Between 1967 and 1981, about 250,000 people crossed the east-west divide, trading in Soviet grey for a candy-coloured West. My family was among them; we came to Canada in 1980, just as the new decade was beginning. We were the lucky ones—no one was arrested, interrogated or generally harassed for the crime of asking to leave the country in which they were born. Lots of people were not so fortunate.
I'm now researching this period, interviewing people who came to North America long before the Berlin Wall came down, when communism still ranked among the world's top concerns and you couldn't Skype your way back across the Iron Curtain. I plan to eventually turn those stories into a book.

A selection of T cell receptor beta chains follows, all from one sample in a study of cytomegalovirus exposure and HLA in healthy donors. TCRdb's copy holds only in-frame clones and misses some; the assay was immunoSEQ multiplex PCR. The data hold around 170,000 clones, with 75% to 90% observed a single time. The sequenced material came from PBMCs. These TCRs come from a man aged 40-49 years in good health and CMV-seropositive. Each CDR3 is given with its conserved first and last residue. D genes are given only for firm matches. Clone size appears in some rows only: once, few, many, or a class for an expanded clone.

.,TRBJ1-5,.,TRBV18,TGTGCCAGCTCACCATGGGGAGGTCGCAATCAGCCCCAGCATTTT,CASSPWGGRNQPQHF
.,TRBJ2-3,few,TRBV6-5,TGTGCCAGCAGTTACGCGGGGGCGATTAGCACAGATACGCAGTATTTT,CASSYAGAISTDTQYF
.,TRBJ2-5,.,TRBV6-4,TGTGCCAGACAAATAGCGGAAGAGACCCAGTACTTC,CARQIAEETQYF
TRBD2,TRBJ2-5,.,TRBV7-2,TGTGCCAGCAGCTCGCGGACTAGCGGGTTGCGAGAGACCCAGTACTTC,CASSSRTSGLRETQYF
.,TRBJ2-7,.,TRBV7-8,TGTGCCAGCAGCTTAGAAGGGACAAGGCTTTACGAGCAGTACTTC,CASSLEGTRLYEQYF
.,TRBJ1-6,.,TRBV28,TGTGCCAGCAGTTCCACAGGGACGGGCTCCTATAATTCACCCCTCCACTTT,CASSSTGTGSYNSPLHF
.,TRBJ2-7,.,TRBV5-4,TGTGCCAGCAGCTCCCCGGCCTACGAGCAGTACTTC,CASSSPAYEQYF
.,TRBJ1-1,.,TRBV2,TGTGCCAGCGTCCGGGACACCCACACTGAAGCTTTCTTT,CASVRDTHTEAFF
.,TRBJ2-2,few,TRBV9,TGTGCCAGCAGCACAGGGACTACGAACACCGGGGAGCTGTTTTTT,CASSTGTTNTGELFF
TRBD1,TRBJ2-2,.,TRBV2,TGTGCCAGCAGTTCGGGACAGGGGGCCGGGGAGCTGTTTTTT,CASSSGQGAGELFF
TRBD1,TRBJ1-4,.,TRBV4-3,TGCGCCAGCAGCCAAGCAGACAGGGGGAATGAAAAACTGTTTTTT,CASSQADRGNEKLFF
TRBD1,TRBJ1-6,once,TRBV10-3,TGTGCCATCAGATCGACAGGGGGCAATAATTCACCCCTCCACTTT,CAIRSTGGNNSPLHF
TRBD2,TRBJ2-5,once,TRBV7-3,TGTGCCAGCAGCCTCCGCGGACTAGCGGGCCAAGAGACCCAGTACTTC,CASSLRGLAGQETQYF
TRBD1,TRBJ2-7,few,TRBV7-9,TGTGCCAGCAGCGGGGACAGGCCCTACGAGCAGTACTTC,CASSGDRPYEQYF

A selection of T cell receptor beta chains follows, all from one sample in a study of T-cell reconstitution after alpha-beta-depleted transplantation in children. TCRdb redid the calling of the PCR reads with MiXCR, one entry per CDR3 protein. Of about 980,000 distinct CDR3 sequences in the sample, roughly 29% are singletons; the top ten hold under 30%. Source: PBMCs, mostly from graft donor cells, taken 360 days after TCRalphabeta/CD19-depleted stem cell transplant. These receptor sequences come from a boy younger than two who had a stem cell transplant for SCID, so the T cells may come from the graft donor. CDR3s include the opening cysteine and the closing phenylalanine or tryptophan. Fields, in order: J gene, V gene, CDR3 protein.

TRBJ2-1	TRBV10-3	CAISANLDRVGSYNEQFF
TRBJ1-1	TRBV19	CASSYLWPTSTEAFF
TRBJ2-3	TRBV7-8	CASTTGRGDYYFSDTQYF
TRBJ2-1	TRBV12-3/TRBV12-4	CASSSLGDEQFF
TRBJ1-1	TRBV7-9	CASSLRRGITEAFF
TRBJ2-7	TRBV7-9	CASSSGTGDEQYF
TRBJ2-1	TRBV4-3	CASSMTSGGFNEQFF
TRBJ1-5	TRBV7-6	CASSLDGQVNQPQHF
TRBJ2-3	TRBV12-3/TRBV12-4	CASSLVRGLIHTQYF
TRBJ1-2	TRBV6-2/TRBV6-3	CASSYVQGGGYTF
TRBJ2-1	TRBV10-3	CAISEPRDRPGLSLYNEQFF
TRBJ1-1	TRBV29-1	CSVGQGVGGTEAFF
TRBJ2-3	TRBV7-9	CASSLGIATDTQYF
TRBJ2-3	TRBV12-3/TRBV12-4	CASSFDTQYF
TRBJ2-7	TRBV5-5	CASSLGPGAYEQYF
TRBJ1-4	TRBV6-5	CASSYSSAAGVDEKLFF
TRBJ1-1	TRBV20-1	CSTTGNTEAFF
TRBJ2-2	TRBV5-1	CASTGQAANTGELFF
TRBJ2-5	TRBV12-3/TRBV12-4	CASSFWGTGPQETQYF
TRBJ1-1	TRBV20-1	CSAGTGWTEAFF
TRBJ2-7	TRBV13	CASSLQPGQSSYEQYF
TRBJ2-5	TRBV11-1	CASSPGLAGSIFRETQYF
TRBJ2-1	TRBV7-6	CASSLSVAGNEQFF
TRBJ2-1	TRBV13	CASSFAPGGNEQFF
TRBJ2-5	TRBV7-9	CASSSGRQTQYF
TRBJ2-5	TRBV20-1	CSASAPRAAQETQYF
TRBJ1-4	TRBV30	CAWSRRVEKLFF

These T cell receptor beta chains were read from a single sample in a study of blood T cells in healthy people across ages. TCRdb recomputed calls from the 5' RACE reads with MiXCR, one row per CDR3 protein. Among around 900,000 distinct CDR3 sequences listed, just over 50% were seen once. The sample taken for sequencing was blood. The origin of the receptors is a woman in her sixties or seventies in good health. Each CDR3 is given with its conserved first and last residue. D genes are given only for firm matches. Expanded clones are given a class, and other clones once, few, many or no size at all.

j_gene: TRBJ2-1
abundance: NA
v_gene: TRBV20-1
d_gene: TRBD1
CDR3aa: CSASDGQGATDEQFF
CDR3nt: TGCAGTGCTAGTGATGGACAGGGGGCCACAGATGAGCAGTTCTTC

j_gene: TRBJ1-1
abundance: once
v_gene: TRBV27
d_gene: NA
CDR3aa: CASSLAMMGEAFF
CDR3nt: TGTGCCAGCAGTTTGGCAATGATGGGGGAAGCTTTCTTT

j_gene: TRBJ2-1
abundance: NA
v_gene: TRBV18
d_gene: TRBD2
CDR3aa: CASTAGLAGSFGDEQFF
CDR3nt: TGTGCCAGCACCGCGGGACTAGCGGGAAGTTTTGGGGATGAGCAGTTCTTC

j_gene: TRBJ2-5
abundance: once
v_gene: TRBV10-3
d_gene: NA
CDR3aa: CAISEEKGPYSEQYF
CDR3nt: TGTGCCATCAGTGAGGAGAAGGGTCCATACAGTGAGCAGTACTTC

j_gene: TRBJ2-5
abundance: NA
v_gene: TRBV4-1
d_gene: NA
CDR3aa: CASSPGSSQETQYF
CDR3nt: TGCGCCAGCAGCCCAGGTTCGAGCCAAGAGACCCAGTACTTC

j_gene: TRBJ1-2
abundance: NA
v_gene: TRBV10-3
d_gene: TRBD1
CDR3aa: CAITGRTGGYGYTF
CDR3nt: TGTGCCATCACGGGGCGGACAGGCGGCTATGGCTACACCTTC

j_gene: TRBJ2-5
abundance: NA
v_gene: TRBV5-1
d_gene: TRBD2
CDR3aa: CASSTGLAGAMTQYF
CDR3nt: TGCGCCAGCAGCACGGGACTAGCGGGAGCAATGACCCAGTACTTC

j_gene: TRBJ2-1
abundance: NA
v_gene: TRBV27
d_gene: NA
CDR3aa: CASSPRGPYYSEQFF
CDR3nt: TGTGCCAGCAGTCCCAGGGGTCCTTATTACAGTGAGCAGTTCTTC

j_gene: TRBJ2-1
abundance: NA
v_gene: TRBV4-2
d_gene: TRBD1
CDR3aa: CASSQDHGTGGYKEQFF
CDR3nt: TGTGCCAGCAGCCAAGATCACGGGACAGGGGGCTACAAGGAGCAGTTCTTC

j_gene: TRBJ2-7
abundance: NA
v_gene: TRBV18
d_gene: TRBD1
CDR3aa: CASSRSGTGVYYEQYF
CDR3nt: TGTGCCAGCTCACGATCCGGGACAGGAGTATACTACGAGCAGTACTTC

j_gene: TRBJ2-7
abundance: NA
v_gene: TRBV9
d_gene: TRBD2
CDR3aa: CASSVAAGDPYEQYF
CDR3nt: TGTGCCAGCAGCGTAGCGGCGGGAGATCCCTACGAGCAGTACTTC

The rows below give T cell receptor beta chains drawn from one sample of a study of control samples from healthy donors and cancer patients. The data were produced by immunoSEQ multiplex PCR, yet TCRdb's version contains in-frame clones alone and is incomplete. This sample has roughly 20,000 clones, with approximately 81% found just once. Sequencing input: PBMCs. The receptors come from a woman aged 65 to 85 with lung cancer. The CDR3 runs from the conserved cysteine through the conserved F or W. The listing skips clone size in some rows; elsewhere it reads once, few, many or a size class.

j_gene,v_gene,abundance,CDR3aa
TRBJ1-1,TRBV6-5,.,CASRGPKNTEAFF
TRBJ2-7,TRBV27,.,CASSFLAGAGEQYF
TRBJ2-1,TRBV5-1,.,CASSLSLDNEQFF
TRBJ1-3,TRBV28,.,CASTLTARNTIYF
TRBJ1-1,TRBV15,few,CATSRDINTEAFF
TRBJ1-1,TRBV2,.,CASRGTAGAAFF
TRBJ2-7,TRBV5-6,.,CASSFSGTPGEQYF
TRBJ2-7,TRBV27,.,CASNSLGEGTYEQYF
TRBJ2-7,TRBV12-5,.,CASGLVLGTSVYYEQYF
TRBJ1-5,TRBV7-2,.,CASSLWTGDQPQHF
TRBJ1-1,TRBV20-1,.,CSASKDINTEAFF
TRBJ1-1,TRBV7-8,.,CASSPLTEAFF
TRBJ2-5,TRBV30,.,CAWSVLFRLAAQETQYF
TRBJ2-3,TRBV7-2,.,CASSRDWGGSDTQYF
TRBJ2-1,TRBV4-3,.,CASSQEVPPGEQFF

What to know more about why I'm doing this? Read my "Soviet and Jewish and Stateless" post on my blog. It explains all.
Keep up-to-date with my latest writing about the Soviet Jewish immigration on my blog.
I went to the huge square in front of the railway station, and it was very crowded—people went this way, that way. I remembered the crowd in the Soviet Union. How I was immediately detected in the crowd as something foreign, something not ours. I was stared at. And here [in Rome]… suddenly I looked around and I realized that nobody is interested in me. And it was such a happy feeling. -Sasha T. (immigrated from Moscow in 1974)